Alkek Center for Molecular Discovery Research

  • The Alkek Center for Molecular Discovery has an active research program funded by the Alkek Foundation.
  • Research in the ACMD is highly interactive and interdisciplinary in nature, involving metabolomics, proteomics and informatics.
  • The center is focused on identifying the molecular basis of a variety of metabolic and neoplastic diseases.

By the Numbers

  • The center comprises 93 members of faculty and 24 full time professional staff occupying nearly 11,000 sq ft of research space, and funded by a total of 25 grants, including collaborative, institutional and seed awards.
  • The center runs three educational programs, including a didactic course in the BCM Graduate School of Biomedical Sciences, a seminar series in the Department of Molecular and Cellular Biology, and a joint symposium with MD Anderson Cancer Center
  • Center Cores completed a total of 67 projects for Baylor faculty, resulting in nine new publications and contributing to 15 new awards totaling nearly $6 million in direct funding.



The Alkek Center for Molecular Discovery is associated with four Baylor College of Medicine cores. Visit the core pages for additional information:


Research Projects


Research projects in the ACMD include studies of:

Cryo-electronic microscopy proteomics (Wah Chiu & Bert O'Malley) for analyzing functional transcription factor-coregulator complexes on DNA.

CaMKK2 signaling in liver cancer (Anthony Means), which addresses a targetable pathway in liver cancer with potential effective therapy.

Reverse-phase protein array analysis of urine samples (Cliff Dacso)investigating community-based application of metabolomic screening.

Metabolic signatures in breast cancer (Arun Sreekumar) and mTOR in breast cancer (Geoffrey Rosen), which use advanced metabolomics and proteomics to decode the evolution of breast  tumors. 

Progesterone receptor in ductal breast cancer progression (Dean Edwards) and therapeutic targets in breast cancer (Kent Osborne), investigating druggable steps during breast cancer progression.

Metabolic regulation by SHP (Moore) and circadian rhythm and metabolism (Brian York), studying basic metabolic regulation to define steps in development of cancer.

SRC-1/NCOA1 in metabolism (David Lonard) and SRC-2/NCOA2 in cancer metabolomics (Dasgupta), investigating regulation of gene expression by coregulators in the context of metabolism-based cancer therapeutics.


Pilot Project Program


The ACMD Pilot Project Program provides small-scale funding to center members to carry out projects that enhance the scope and compass of the center, and that have high potential of attracting additional funding. The inaugural pilot project in this program is a $50,000 award to Sean Hartig to investigate a novel cell signaling axis regulating fat metabolism. Preliminary data from this project were used in a successful Cancer Prevention and Research Institute of Texas award to Dean Edwards.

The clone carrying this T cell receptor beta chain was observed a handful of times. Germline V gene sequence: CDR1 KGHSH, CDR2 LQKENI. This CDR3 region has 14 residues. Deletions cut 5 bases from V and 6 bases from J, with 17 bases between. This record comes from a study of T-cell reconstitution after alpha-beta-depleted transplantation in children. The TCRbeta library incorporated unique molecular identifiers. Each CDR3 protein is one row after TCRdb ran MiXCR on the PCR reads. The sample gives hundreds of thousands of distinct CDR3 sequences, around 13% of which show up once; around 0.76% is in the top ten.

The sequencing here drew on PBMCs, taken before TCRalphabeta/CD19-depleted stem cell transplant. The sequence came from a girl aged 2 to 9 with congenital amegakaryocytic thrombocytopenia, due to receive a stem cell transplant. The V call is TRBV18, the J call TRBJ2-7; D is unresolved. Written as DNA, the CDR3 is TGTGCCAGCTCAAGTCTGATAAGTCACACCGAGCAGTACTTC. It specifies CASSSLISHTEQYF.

Recent Publications


Dasgupta, S., Putluri, N., Long, W., Zhang, B., Wang, J., Kaushik, A. K., Arnold, J. M., Bhowmik, S. K., Stashi, E., Brennan, C. A., et al. (2015). Coactivator SRC-2-dependent metabolic reprogramming mediates prostate cancer survival and metastasis. J Clin InvestPubMed

Kang, Y. K., Jung, S. Y., Qin, J., Li, C., Tsai, S. Y., Tsai, M. J. and O'Malley, B. W. (2014). E2/Estrogen receptor/sjogren syndrome-associated autoantigen relieves coactivator activator-induced G1/S arrest to promote breast tumorigenicity. Mol Cell Biol 34, 1670-1681. PubMed

Karlin, K. L., Mondal, G., Hartman, J. K., Tyagi, S., Kurley, S. J., Bland, C. S., Hsu, T. Y., Renwick, A., Fang, J. E., Migliaccio, I., et al. (2014). The oncogenic STP axis promotes triple-negative breast cancer via degradation of the REST tumor suppressor. Cell Rep 9, 1318-1332. PubMed

Lisewski, A. M., Quiros, J. P., Ng, C. L., Adikesavan, A. K., Miura, K., Putluri, N., Eastman, R. T., Scanfeld, D., Regenbogen, S. J., Altenhofen, L., et al. (2014). Supergenomic network compression and the discovery of EXP1 as a glutathione transferase inhibited by artesunate. Cell 158, 916-928. PubMed

Putluri, N., Maity, S., Kommagani, R., Putluri, V., Chen, F., Nanda, S., Bhowmik, S. K., Terunuma, A., Dorsey, T., et al. (2014). Pathway-centric integrative analysis identifies RRM2 as a prognostic marker in breast cancer associated with poor survival and tamoxifen resistance. Neoplasia 16, 390-402. PubMed

Stashi, E., Mao, J., Michailidis, G., Zhu, B., Kettner, N. M., Putluri, N., Reineke, E. L., Reineke, L. C., Dasgupta, S., et al. (2014). SRC-2 is an essential coactivator for orchestrating metabolism and circadian rhythm. Cell Rep 6, 633-645. PubMed

Terunuma, A., Putluri, N., Mishra, P., Mathe, E. A., Dorsey, T. H., Yi, M., Wallace, T. A., Issaq, H. J., Zhou, M., Killian, J. K., et al. (2014). MYC-driven accumulation of 2-hydroxyglutarate is associated with breast cancer prognosis. J Clin Invest 124, 398-412. PubMed